Pa. woman feted on 106th birthday

May 05, 2004|by RICHARD F. BELISLE

WAYNESBORO, Pa. - She lived through 19 U.S. presidents, outlived her family and her generation, her grandfather founded Rouzerville, Pa., and on Tuesday Mary Bonbrake celebrated her 106th birthday.

Dozens of people, including Rose Manor residents, former neighbors, a couple of younger distant relatives, some local officials and a few friends, came to Rose Manor where Bonbrake now lives to help her celebrate the milestone and to share their memories of her.

Hers are gone now, wiped out by advanced age, her niece, Jane Mulligan, 67, of Fallston, Md., said.

The woman did little but smile and say a few words as accolades, proclamations and official letters of congratulations from area local and state officials were presented to her.


She sat in her chair and said little, but seemed to enjoy the attention.

Born May 4, 1898, Bonbrake spent her life in Rouzerville in the same home she grew up in with her parents, Harry and Rose Bonbrake.

She never married, but she did have a long-time boyfriend, Johnny Johnson of Hanover, Pa., said Mary Knott, a former Rouzerville neighbor. Their relationship lasted about 60 years until Johnson died, former neighbors said.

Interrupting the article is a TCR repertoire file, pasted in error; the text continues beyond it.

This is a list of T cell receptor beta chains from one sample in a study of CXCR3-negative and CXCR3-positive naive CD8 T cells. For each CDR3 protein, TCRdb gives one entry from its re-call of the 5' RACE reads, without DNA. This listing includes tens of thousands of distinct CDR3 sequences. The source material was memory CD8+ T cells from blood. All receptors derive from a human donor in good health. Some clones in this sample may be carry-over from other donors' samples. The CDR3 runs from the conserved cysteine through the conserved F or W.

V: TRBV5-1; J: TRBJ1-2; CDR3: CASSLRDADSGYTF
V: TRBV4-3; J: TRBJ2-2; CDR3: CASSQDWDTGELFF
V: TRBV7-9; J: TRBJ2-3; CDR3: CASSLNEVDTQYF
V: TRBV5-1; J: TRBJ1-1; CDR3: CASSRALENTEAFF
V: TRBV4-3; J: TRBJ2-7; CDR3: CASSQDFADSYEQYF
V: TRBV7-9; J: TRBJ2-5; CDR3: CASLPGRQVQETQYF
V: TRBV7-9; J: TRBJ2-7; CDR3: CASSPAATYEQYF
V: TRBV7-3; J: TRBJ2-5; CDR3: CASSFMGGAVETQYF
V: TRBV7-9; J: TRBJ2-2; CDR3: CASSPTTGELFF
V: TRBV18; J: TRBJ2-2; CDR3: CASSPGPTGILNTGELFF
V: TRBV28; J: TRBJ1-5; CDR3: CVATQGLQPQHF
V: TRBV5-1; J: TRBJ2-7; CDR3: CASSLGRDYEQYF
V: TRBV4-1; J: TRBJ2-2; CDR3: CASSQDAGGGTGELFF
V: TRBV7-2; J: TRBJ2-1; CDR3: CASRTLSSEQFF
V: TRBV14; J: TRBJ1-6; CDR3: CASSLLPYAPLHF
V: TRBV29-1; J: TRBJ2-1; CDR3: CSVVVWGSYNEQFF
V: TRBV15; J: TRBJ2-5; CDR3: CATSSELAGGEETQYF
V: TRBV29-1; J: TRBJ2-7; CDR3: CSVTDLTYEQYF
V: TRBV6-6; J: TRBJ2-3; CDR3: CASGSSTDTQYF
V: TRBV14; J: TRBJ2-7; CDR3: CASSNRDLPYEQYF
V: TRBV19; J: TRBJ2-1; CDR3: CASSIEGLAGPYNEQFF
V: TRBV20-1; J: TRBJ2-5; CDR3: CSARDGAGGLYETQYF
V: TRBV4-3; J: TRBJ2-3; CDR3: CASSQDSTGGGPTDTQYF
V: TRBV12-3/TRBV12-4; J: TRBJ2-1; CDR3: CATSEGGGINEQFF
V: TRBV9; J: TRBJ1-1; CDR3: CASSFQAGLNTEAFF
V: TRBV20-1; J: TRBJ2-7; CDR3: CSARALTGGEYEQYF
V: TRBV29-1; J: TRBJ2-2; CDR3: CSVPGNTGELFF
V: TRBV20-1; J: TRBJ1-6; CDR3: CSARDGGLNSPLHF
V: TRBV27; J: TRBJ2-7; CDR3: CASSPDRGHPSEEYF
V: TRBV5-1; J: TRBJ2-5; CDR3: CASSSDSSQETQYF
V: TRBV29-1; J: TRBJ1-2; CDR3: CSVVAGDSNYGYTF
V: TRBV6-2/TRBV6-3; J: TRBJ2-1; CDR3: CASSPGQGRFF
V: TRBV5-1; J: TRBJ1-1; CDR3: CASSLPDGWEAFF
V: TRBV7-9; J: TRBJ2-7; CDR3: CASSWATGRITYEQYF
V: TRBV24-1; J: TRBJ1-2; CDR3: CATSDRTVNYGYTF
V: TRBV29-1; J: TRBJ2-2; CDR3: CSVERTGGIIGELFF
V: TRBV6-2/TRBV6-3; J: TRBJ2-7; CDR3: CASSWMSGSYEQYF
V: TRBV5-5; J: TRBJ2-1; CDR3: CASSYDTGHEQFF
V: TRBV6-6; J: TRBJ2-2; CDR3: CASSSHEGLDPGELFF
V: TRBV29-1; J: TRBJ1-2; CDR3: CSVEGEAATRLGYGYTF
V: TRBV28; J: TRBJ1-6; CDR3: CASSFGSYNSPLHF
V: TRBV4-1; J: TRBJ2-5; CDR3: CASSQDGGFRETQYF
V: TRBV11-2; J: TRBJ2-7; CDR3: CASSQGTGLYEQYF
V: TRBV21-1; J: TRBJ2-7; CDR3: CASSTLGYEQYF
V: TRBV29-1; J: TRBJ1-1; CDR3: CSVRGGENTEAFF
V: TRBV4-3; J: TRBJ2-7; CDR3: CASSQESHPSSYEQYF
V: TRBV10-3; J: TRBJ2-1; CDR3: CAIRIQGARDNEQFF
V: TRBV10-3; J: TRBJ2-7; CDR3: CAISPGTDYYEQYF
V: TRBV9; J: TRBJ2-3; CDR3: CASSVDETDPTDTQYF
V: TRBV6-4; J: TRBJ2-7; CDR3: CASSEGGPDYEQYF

Rouzerville was a small community of about 200 people in those days, Knott said. Most people knew what their neighbors were doing.

Bonbrake attended the same church all her life, Trinity Lutheran. She worked as a secretary at Landis Machine Co.

She lived on her own until she was 99. A fall and a broken shoulder sent her into assisted living. "I helped her off the floor when she fell," Knott said.

Thelma Harbaugh Gantz, Bonbrake's sister-in-law, said Bonbrake came to her house to see her when she was born on March 25, 1918. "She was 20 then," she said.

Gantz said her mother, Emma Hoffman Harbaugh, and Bonbrake had been friends since childhood.

Mary Fox, a neighbor of Bonbrake's for 50 years, remembers that she always wore a hat when she went to church or dressed up to go out.

Bonbrake had three sisters, Thelma, Belle and Roseanne, and a brother, William. An old family photo hanging on the wall at Rose Manor in honor of the birthday celebration showed three young Bonbrake sisters, but no one present Tuesday was sure which one was Mary.

Among those who knelt before Bonbrake's chair Tuesday were Waynesboro Mayor Louis M. Barlup Jr., who brought a proclamation that he had written himself celebrating her history and life.

Washington Township Manager Mike Christopher told her of Rouzerville's history, how her grandfather, Peter Rouzer settled in the area in 1861 and laid out the community seven years later. State Rep. Pat Fleagle brought an official greeting as did an aide to state Sen. Terry Punt.

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